Private accessory prosecution (Nebenklage) enables the injured party to participate in the investigation and criminal proceedings with special rights. This requires entitlement to such a right of action (Nebenklagebefugnis). The law provides for such a right of action to victims of certain offences. These include, for example, crimes against sexual self-determination (e. g. sexual abuse of children, rape, sexual aussalts), murder, intentional manslaughter, intentional infliction of bodily harm (vorsätzliche Körperverletzung), human trafficking and stalking. In addition, the victim of another offence may have a right to private accessory prosecution in other special situations, for example, if the crime had particularly serious consequences. If the victim of a crime is deceased, the right to private accessory prosecution passes to the parents, children, siblings, spouse, or civil partner. Having the right to private accessory prosecution already entitles the victim to inspect the file. In that case a legitimate interest is not necessary.

An accessory prosecutor joins the action lodged by the prosecution. The private accessory prosecution may be lodged right at the beginning of the investigative proceedings. It can also be lodged after the verdict is pronounced, since the accessory prosecutor has the right of appeal.

In order to file for private accessory prosecution, you have to submit a written joinder declaration to the court. The joinder declaration can also be submittet orally to the record of the court registrar (Geschäftsstelle) of the court. The accessory prosecutor is not required to give a reason when filing the joinder declaration. If your application is dismissed, you are entitled to file a complaint.

The private accessory prosecution serves to improve the rights of the injured party during the criminal proceedings. It enables the injured person to actively pursue its own rights and not to remain in a passive role vis-à-vis the offender. This active role can be very helpful in dealing with the crime.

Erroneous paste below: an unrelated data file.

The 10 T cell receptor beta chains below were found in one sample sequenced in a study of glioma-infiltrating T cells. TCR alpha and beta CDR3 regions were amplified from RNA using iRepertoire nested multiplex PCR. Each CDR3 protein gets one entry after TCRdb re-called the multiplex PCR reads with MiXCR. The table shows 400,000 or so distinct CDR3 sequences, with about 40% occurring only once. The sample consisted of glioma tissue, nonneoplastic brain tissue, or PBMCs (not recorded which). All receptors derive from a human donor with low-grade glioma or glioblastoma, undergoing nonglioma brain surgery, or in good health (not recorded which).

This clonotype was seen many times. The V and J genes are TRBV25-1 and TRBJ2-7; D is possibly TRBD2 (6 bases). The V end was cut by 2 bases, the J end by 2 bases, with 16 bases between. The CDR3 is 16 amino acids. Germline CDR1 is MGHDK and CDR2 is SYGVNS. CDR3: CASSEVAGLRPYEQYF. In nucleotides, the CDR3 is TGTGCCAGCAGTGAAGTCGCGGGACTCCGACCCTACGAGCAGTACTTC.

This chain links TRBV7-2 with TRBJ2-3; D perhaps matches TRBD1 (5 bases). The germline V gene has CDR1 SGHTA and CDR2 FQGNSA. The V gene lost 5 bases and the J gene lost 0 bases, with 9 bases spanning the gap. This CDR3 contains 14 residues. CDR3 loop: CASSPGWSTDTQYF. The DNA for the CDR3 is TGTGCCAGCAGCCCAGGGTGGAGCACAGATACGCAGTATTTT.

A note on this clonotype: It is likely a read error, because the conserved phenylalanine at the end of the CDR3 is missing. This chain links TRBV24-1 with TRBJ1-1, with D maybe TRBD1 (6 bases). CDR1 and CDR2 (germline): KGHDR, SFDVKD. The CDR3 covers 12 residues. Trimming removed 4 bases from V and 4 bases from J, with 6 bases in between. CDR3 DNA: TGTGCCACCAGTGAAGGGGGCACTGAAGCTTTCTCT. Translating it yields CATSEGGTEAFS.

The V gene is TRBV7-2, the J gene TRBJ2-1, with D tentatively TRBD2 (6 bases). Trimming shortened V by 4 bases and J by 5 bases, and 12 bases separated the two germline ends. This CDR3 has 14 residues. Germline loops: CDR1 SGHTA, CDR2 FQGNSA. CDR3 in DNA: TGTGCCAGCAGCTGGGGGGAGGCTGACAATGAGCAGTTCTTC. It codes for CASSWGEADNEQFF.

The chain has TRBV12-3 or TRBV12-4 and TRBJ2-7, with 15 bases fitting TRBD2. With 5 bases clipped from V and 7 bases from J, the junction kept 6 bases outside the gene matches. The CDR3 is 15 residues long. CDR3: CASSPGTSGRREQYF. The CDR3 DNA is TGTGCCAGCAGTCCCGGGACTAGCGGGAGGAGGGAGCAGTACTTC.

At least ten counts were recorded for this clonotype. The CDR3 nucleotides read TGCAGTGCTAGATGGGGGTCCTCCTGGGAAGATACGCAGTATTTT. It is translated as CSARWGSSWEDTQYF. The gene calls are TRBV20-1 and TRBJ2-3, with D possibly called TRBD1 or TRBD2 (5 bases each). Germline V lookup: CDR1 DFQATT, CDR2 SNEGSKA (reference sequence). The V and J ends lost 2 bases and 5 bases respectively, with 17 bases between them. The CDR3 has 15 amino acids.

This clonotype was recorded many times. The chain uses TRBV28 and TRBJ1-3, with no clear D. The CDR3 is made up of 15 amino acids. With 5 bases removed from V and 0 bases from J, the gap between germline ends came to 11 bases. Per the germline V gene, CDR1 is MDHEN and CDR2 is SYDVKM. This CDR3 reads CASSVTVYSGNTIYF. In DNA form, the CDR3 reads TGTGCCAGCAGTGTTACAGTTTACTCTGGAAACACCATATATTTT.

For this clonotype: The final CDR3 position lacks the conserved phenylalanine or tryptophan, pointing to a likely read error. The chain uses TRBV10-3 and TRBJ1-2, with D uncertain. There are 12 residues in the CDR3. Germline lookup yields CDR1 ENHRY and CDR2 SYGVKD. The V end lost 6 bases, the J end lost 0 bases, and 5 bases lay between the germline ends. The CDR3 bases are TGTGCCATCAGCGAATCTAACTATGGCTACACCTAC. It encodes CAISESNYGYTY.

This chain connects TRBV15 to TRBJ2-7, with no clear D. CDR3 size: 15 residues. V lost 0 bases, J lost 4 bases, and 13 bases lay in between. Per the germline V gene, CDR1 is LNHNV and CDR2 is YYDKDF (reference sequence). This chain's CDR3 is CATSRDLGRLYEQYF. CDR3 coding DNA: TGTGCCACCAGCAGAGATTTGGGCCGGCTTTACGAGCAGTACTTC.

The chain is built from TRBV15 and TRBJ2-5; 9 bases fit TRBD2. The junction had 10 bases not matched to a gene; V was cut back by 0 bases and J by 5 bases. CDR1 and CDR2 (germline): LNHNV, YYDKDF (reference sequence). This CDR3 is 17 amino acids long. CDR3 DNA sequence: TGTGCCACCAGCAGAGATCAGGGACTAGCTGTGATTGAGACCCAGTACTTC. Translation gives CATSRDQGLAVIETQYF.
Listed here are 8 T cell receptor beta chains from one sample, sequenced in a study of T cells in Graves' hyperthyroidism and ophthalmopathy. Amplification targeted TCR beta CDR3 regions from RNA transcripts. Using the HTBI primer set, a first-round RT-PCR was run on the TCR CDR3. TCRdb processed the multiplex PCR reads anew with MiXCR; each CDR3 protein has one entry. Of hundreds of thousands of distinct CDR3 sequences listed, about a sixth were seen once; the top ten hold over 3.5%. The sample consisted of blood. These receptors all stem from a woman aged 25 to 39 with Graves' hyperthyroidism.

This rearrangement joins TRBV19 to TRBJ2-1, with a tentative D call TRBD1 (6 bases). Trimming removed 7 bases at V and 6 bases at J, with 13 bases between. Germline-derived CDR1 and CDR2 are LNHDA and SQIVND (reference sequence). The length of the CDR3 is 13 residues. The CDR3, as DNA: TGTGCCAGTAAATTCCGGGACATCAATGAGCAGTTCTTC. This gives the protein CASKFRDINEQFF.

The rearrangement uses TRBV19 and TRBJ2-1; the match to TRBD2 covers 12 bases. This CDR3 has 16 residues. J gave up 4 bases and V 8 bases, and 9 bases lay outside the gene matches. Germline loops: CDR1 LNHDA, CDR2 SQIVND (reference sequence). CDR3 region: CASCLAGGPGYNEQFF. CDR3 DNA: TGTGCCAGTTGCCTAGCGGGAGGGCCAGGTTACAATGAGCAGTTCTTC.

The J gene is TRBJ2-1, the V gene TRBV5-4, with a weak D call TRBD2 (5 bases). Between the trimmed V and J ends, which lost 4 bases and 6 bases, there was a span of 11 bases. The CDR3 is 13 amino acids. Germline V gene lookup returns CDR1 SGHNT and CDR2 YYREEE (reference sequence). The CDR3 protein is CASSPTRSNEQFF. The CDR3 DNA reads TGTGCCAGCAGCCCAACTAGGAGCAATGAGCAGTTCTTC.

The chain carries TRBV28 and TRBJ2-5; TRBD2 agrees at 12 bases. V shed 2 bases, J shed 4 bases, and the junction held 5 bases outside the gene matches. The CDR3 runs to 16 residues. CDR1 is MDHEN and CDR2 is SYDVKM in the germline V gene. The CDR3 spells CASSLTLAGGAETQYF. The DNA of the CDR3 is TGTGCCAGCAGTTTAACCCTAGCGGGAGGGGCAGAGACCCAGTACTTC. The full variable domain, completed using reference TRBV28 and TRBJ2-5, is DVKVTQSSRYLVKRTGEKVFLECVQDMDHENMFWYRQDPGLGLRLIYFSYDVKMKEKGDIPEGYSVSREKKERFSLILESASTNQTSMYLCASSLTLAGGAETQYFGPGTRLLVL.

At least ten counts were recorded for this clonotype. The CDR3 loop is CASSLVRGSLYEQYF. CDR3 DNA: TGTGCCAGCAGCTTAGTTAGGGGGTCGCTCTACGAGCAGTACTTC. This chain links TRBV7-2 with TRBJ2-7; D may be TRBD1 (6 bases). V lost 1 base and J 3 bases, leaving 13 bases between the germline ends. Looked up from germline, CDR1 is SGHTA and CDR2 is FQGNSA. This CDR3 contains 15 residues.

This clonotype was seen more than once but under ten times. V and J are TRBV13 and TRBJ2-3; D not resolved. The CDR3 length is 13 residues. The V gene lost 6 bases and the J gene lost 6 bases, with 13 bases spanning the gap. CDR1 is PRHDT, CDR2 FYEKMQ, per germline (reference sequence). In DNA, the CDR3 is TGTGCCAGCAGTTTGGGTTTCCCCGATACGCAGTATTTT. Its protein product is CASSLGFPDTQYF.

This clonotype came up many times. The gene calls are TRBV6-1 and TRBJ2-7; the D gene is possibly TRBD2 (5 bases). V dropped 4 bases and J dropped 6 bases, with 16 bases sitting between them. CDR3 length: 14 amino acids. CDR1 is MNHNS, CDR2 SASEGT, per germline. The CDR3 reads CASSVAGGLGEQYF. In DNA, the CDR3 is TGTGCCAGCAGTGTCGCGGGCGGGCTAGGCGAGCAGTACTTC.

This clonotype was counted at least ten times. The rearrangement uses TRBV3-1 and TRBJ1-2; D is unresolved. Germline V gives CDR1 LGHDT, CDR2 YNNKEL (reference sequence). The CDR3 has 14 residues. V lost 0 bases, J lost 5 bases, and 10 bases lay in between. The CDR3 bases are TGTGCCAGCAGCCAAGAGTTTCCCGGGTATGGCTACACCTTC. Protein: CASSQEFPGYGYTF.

If the offender is younger than 18, private accessory prosecution is only permitted in exceptional cases. In particular, these exceptions include crimes against life, body and the right of sexual self-determination. This crime must have caused serious emotional or bodily harm to the victim. The risk to cause that kind of harm is sufficient.

 

 

Additional rights of the accessory prosecutor:

 

 

  • The right to inspect the files without having to demonstrate a legitimate interest
  • Translation of written documents that are necessary to exercise certain rights if the victim is not fluid in German
  • The right to be present during the entire trial, even if the victim is scheduled to be questioned as a witness (witnesses are generally excluded from attending the trial prior to testifying, in order to avoid prejudicing their testimony). Your lawyer may also be present during the entire trial, even if the public is excluded.
  • Summons to the trial in an understandable language
  • Right to put questions
  • Right to move for the admission of evidence and to apply e. g. for the exclusion of the public or the defendant
  • Right to file complaints
  • Right to make statements, for example, relating to the result of a hearing of evidence
  • Right to challenge a judge or expert on grounds of bias
  • Right to participate in the final arguments
  • Right of appeal: against a verdict of not guilty, against the verdict (to a limited extent) and against a decision not to proceed with the main trial
  • Victims of certain crimes also have a right to be provided a legal counsel, all other parties entitled to file for accessory prosecution can at least apply for legal aid to retain a lawyer, subject to certain legal conditions.
  • Every victim entitled to file for private accessory prosecution may upon request be provided with an interpreter, if it does not speak the German language.

Cost risks